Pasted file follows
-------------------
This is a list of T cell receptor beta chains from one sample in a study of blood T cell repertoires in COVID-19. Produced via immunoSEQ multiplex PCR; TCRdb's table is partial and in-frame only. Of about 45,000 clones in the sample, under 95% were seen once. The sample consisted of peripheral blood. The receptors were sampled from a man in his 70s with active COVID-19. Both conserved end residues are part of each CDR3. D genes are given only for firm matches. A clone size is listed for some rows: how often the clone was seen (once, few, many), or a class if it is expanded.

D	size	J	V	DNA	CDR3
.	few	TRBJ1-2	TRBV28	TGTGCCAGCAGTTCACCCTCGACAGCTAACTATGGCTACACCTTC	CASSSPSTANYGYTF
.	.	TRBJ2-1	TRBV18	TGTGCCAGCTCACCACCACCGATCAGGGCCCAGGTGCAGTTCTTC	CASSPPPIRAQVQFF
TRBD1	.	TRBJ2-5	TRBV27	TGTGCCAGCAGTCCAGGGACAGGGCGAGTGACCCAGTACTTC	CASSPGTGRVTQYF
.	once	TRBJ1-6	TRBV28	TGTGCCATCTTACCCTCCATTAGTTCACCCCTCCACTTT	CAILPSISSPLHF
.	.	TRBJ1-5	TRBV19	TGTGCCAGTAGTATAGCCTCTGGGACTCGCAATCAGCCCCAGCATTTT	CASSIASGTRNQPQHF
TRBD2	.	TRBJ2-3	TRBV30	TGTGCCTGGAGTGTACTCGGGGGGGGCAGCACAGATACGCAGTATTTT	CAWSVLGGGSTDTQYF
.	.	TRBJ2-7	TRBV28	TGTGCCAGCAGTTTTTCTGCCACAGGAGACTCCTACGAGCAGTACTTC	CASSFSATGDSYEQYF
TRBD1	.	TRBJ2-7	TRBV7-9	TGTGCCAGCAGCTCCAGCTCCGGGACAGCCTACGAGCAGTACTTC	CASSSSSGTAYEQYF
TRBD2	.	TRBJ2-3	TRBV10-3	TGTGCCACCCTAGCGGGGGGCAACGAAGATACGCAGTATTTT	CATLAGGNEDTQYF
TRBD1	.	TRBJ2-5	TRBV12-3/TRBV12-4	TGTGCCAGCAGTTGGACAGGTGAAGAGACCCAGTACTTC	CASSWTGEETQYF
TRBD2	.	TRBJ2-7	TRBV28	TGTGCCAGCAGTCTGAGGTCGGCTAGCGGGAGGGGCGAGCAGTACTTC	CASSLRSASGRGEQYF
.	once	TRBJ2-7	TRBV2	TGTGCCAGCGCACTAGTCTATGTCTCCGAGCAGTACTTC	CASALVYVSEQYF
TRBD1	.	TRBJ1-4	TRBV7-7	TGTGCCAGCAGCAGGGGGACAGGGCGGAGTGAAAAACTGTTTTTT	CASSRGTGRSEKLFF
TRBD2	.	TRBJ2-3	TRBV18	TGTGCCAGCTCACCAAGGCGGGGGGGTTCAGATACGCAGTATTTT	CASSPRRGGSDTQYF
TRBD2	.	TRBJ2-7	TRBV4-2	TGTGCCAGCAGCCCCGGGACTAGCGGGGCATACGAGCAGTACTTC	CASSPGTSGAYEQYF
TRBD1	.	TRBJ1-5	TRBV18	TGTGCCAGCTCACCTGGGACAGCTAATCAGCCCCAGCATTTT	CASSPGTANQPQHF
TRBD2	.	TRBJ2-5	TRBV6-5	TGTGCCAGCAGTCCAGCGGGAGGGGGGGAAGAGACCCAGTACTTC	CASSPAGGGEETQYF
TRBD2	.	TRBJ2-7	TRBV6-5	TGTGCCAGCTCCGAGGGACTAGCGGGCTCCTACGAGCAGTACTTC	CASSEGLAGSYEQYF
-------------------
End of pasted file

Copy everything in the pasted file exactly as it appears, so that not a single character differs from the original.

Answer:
This is a list of T cell receptor beta chains from one sample in a study of blood T cell repertoires in COVID-19. Produced via immunoSEQ multiplex PCR; TCRdb's table is partial and in-frame only. Of about 45,000 clones in the sample, under 95% were seen once. The sample consisted of peripheral blood. The receptors were sampled from a man in his 70s with active COVID-19. Both conserved end residues are part of each CDR3. D genes are given only for firm matches. A clone size is listed for some rows: how often the clone was seen (once, few, many), or a class if it is expanded.

D	size	J	V	DNA	CDR3
.	few	TRBJ1-2	TRBV28	TGTGCCAGCAGTTCACCCTCGACAGCTAACTATGGCTACACCTTC	CASSSPSTANYGYTF
.	.	TRBJ2-1	TRBV18	TGTGCCAGCTCACCACCACCGATCAGGGCCCAGGTGCAGTTCTTC	CASSPPPIRAQVQFF
TRBD1	.	TRBJ2-5	TRBV27	TGTGCCAGCAGTCCAGGGACAGGGCGAGTGACCCAGTACTTC	CASSPGTGRVTQYF
.	once	TRBJ1-6	TRBV28	TGTGCCATCTTACCCTCCATTAGTTCACCCCTCCACTTT	CAILPSISSPLHF
.	.	TRBJ1-5	TRBV19	TGTGCCAGTAGTATAGCCTCTGGGACTCGCAATCAGCCCCAGCATTTT	CASSIASGTRNQPQHF
TRBD2	.	TRBJ2-3	TRBV30	TGTGCCTGGAGTGTACTCGGGGGGGGCAGCACAGATACGCAGTATTTT	CAWSVLGGGSTDTQYF
.	.	TRBJ2-7	TRBV28	TGTGCCAGCAGTTTTTCTGCCACAGGAGACTCCTACGAGCAGTACTTC	CASSFSATGDSYEQYF
TRBD1	.	TRBJ2-7	TRBV7-9	TGTGCCAGCAGCTCCAGCTCCGGGACAGCCTACGAGCAGTACTTC	CASSSSSGTAYEQYF
TRBD2	.	TRBJ2-3	TRBV10-3	TGTGCCACCCTAGCGGGGGGCAACGAAGATACGCAGTATTTT	CATLAGGNEDTQYF
TRBD1	.	TRBJ2-5	TRBV12-3/TRBV12-4	TGTGCCAGCAGTTGGACAGGTGAAGAGACCCAGTACTTC	CASSWTGEETQYF
TRBD2	.	TRBJ2-7	TRBV28	TGTGCCAGCAGTCTGAGGTCGGCTAGCGGGAGGGGCGAGCAGTACTTC	CASSLRSASGRGEQYF
.	once	TRBJ2-7	TRBV2	TGTGCCAGCGCACTAGTCTATGTCTCCGAGCAGTACTTC	CASALVYVSEQYF
TRBD1	.	TRBJ1-4	TRBV7-7	TGTGCCAGCAGCAGGGGGACAGGGCGGAGTGAAAAACTGTTTTTT	CASSRGTGRSEKLFF
TRBD2	.	TRBJ2-3	TRBV18	TGTGCCAGCTCACCAAGGCGGGGGGGTTCAGATACGCAGTATTTT	CASSPRRGGSDTQYF
TRBD2	.	TRBJ2-7	TRBV4-2	TGTGCCAGCAGCCCCGGGACTAGCGGGGCATACGAGCAGTACTTC	CASSPGTSGAYEQYF
TRBD1	.	TRBJ1-5	TRBV18	TGTGCCAGCTCACCTGGGACAGCTAATCAGCCCCAGCATTTT	CASSPGTANQPQHF
TRBD2	.	TRBJ2-5	TRBV6-5	TGTGCCAGCAGTCCAGCGGGAGGGGGGGAAGAGACCCAGTACTTC	CASSPAGGGEETQYF
TRBD2	.	TRBJ2-7	TRBV6-5	TGTGCCAGCTCCGAGGGACTAGCGGGCTCCTACGAGCAGTACTTC	CASSEGLAGSYEQYF